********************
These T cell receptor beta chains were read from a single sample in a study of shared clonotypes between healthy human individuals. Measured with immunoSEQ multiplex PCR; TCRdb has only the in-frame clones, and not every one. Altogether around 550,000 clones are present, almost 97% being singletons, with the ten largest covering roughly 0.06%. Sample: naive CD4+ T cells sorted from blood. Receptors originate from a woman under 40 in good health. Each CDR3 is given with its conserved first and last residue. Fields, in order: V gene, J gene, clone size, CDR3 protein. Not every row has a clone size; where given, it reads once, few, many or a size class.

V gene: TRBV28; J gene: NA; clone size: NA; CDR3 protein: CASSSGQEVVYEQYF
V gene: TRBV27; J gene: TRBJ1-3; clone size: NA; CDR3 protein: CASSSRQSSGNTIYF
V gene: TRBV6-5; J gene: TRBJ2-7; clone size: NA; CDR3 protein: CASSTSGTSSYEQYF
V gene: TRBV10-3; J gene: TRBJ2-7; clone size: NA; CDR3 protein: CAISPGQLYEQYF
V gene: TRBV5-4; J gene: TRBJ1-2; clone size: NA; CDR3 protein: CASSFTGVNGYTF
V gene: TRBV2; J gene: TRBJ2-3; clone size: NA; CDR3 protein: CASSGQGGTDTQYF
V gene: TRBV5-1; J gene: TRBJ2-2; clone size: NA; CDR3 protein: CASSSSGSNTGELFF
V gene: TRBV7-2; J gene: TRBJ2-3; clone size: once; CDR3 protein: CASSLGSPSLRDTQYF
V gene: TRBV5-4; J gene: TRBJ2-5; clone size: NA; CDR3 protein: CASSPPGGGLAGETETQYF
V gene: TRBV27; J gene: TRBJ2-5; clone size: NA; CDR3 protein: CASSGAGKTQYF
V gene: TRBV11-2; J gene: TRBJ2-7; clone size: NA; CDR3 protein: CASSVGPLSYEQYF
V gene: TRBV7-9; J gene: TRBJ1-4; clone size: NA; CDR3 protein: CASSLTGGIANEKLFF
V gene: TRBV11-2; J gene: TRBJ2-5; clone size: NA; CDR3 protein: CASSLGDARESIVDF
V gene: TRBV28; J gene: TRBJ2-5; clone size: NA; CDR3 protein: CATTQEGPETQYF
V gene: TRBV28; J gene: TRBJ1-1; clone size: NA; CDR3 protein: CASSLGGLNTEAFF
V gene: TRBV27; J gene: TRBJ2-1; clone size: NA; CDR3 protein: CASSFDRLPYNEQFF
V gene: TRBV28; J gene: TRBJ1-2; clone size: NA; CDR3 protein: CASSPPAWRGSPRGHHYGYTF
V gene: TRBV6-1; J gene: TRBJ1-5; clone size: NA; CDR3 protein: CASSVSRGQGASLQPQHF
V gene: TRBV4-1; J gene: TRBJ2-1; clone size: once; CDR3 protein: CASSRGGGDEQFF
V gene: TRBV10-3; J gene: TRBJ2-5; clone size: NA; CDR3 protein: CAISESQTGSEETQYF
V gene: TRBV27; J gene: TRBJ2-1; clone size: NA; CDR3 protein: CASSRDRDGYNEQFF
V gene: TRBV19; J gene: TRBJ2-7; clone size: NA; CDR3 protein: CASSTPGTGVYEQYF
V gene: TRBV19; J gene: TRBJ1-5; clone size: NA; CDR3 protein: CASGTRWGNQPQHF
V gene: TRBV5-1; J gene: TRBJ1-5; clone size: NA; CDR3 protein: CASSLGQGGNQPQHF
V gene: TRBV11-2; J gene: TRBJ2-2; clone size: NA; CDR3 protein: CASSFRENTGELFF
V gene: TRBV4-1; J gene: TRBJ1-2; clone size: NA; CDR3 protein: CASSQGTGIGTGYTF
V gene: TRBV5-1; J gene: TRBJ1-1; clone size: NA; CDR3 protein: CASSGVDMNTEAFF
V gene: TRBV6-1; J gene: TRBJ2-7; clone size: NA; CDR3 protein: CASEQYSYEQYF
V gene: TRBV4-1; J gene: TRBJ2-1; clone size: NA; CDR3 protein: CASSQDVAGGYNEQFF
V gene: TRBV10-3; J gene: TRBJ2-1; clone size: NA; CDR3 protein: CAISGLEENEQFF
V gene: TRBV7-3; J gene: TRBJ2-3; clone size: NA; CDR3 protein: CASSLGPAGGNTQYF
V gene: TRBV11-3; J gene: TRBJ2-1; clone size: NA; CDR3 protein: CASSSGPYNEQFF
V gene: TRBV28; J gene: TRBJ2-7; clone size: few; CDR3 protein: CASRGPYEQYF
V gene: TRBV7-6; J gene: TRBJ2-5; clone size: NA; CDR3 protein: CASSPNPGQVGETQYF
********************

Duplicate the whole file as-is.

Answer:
These T cell receptor beta chains were read from a single sample in a study of shared clonotypes between healthy human individuals. Measured with immunoSEQ multiplex PCR; TCRdb has only the in-frame clones, and not every one. Altogether around 550,000 clones are present, almost 97% being singletons, with the ten largest covering roughly 0.06%. Sample: naive CD4+ T cells sorted from blood. Receptors originate from a woman under 40 in good health. Each CDR3 is given with its conserved first and last residue. Fields, in order: V gene, J gene, clone size, CDR3 protein. Not every row has a clone size; where given, it reads once, few, many or a size class.

V gene: TRBV28; J gene: NA; clone size: NA; CDR3 protein: CASSSGQEVVYEQYF
V gene: TRBV27; J gene: TRBJ1-3; clone size: NA; CDR3 protein: CASSSRQSSGNTIYF
V gene: TRBV6-5; J gene: TRBJ2-7; clone size: NA; CDR3 protein: CASSTSGTSSYEQYF
V gene: TRBV10-3; J gene: TRBJ2-7; clone size: NA; CDR3 protein: CAISPGQLYEQYF
V gene: TRBV5-4; J gene: TRBJ1-2; clone size: NA; CDR3 protein: CASSFTGVNGYTF
V gene: TRBV2; J gene: TRBJ2-3; clone size: NA; CDR3 protein: CASSGQGGTDTQYF
V gene: TRBV5-1; J gene: TRBJ2-2; clone size: NA; CDR3 protein: CASSSSGSNTGELFF
V gene: TRBV7-2; J gene: TRBJ2-3; clone size: once; CDR3 protein: CASSLGSPSLRDTQYF
V gene: TRBV5-4; J gene: TRBJ2-5; clone size: NA; CDR3 protein: CASSPPGGGLAGETETQYF
V gene: TRBV27; J gene: TRBJ2-5; clone size: NA; CDR3 protein: CASSGAGKTQYF
V gene: TRBV11-2; J gene: TRBJ2-7; clone size: NA; CDR3 protein: CASSVGPLSYEQYF
V gene: TRBV7-9; J gene: TRBJ1-4; clone size: NA; CDR3 protein: CASSLTGGIANEKLFF
V gene: TRBV11-2; J gene: TRBJ2-5; clone size: NA; CDR3 protein: CASSLGDARESIVDF
V gene: TRBV28; J gene: TRBJ2-5; clone size: NA; CDR3 protein: CATTQEGPETQYF
V gene: TRBV28; J gene: TRBJ1-1; clone size: NA; CDR3 protein: CASSLGGLNTEAFF
V gene: TRBV27; J gene: TRBJ2-1; clone size: NA; CDR3 protein: CASSFDRLPYNEQFF
V gene: TRBV28; J gene: TRBJ1-2; clone size: NA; CDR3 protein: CASSPPAWRGSPRGHHYGYTF
V gene: TRBV6-1; J gene: TRBJ1-5; clone size: NA; CDR3 protein: CASSVSRGQGASLQPQHF
V gene: TRBV4-1; J gene: TRBJ2-1; clone size: once; CDR3 protein: CASSRGGGDEQFF
V gene: TRBV10-3; J gene: TRBJ2-5; clone size: NA; CDR3 protein: CAISESQTGSEETQYF
V gene: TRBV27; J gene: TRBJ2-1; clone size: NA; CDR3 protein: CASSRDRDGYNEQFF
V gene: TRBV19; J gene: TRBJ2-7; clone size: NA; CDR3 protein: CASSTPGTGVYEQYF
V gene: TRBV19; J gene: TRBJ1-5; clone size: NA; CDR3 protein: CASGTRWGNQPQHF
V gene: TRBV5-1; J gene: TRBJ1-5; clone size: NA; CDR3 protein: CASSLGQGGNQPQHF
V gene: TRBV11-2; J gene: TRBJ2-2; clone size: NA; CDR3 protein: CASSFRENTGELFF
V gene: TRBV4-1; J gene: TRBJ1-2; clone size: NA; CDR3 protein: CASSQGTGIGTGYTF
V gene: TRBV5-1; J gene: TRBJ1-1; clone size: NA; CDR3 protein: CASSGVDMNTEAFF
V gene: TRBV6-1; J gene: TRBJ2-7; clone size: NA; CDR3 protein: CASEQYSYEQYF
V gene: TRBV4-1; J gene: TRBJ2-1; clone size: NA; CDR3 protein: CASSQDVAGGYNEQFF
V gene: TRBV10-3; J gene: TRBJ2-1; clone size: NA; CDR3 protein: CAISGLEENEQFF
V gene: TRBV7-3; J gene: TRBJ2-3; clone size: NA; CDR3 protein: CASSLGPAGGNTQYF
V gene: TRBV11-3; J gene: TRBJ2-1; clone size: NA; CDR3 protein: CASSSGPYNEQFF
V gene: TRBV28; J gene: TRBJ2-7; clone size: few; CDR3 protein: CASRGPYEQYF
V gene: TRBV7-6; J gene: TRBJ2-5; clone size: NA; CDR3 protein: CASSPNPGQVGETQYF